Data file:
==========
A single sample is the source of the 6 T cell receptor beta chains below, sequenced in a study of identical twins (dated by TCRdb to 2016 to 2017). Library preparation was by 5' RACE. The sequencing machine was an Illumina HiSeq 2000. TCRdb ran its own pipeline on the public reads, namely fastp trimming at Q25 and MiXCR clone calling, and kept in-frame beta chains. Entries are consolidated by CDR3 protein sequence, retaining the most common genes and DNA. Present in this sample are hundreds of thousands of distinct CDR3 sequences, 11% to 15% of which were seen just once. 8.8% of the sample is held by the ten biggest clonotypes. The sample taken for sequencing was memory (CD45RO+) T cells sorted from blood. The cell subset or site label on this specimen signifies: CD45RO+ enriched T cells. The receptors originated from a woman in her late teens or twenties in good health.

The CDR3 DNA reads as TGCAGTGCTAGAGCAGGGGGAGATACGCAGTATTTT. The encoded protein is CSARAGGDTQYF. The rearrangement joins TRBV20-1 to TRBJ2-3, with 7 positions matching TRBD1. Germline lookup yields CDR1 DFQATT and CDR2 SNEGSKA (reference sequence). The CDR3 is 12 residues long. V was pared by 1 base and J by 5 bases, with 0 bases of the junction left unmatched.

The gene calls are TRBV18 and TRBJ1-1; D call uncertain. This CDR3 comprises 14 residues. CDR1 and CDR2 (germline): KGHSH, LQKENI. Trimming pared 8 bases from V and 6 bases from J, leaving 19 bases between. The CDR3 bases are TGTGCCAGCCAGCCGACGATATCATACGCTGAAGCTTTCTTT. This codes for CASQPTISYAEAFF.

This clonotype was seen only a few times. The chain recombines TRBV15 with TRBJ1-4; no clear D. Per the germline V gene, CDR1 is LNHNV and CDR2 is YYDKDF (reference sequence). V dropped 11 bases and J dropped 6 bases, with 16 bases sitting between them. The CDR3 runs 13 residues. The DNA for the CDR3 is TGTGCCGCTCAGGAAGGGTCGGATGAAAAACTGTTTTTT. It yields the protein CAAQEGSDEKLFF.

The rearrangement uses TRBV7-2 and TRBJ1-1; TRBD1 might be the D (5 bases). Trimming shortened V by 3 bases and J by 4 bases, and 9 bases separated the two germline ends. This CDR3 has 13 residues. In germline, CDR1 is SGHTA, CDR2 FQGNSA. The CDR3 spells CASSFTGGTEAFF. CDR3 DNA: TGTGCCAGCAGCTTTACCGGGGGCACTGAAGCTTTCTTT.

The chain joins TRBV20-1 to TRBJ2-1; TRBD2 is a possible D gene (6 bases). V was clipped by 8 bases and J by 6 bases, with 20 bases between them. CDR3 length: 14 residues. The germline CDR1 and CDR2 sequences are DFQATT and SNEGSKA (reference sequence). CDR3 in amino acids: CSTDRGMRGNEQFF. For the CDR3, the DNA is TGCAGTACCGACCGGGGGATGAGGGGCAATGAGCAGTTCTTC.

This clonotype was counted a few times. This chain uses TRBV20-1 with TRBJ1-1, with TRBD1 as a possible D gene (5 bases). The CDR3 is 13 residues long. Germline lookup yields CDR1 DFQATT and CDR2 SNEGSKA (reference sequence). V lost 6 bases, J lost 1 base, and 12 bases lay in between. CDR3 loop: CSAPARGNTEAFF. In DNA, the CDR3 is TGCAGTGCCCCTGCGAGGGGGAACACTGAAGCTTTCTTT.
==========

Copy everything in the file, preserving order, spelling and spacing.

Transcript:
A single sample is the source of the 6 T cell receptor beta chains below, sequenced in a study of identical twins (dated by TCRdb to 2016 to 2017). Library preparation was by 5' RACE. The sequencing machine was an Illumina HiSeq 2000. TCRdb ran its own pipeline on the public reads, namely fastp trimming at Q25 and MiXCR clone calling, and kept in-frame beta chains. Entries are consolidated by CDR3 protein sequence, retaining the most common genes and DNA. Present in this sample are hundreds of thousands of distinct CDR3 sequences, 11% to 15% of which were seen just once. 8.8% of the sample is held by the ten biggest clonotypes. The sample taken for sequencing was memory (CD45RO+) T cells sorted from blood. The cell subset or site label on this specimen signifies: CD45RO+ enriched T cells. The receptors originated from a woman in her late teens or twenties in good health.

The CDR3 DNA reads as TGCAGTGCTAGAGCAGGGGGAGATACGCAGTATTTT. The encoded protein is CSARAGGDTQYF. The rearrangement joins TRBV20-1 to TRBJ2-3, with 7 positions matching TRBD1. Germline lookup yields CDR1 DFQATT and CDR2 SNEGSKA (reference sequence). The CDR3 is 12 residues long. V was pared by 1 base and J by 5 bases, with 0 bases of the junction left unmatched.

The gene calls are TRBV18 and TRBJ1-1; D call uncertain. This CDR3 comprises 14 residues. CDR1 and CDR2 (germline): KGHSH, LQKENI. Trimming pared 8 bases from V and 6 bases from J, leaving 19 bases between. The CDR3 bases are TGTGCCAGCCAGCCGACGATATCATACGCTGAAGCTTTCTTT. This codes for CASQPTISYAEAFF.

This clonotype was seen only a few times. The chain recombines TRBV15 with TRBJ1-4; no clear D. Per the germline V gene, CDR1 is LNHNV and CDR2 is YYDKDF (reference sequence). V dropped 11 bases and J dropped 6 bases, with 16 bases sitting between them. The CDR3 runs 13 residues. The DNA for the CDR3 is TGTGCCGCTCAGGAAGGGTCGGATGAAAAACTGTTTTTT. It yields the protein CAAQEGSDEKLFF.

The rearrangement uses TRBV7-2 and TRBJ1-1; TRBD1 might be the D (5 bases). Trimming shortened V by 3 bases and J by 4 bases, and 9 bases separated the two germline ends. This CDR3 has 13 residues. In germline, CDR1 is SGHTA, CDR2 FQGNSA. The CDR3 spells CASSFTGGTEAFF. CDR3 DNA: TGTGCCAGCAGCTTTACCGGGGGCACTGAAGCTTTCTTT.

The chain joins TRBV20-1 to TRBJ2-1; TRBD2 is a possible D gene (6 bases). V was clipped by 8 bases and J by 6 bases, with 20 bases between them. CDR3 length: 14 residues. The germline CDR1 and CDR2 sequences are DFQATT and SNEGSKA (reference sequence). CDR3 in amino acids: CSTDRGMRGNEQFF. For the CDR3, the DNA is TGCAGTACCGACCGGGGGATGAGGGGCAATGAGCAGTTCTTC.

This clonotype was counted a few times. This chain uses TRBV20-1 with TRBJ1-1, with TRBD1 as a possible D gene (5 bases). The CDR3 is 13 residues long. Germline lookup yields CDR1 DFQATT and CDR2 SNEGSKA (reference sequence). V lost 6 bases, J lost 1 base, and 12 bases lay in between. CDR3 loop: CSAPARGNTEAFF. In DNA, the CDR3 is TGCAGTGCCCCTGCGAGGGGGAACACTGAAGCTTTCTTT.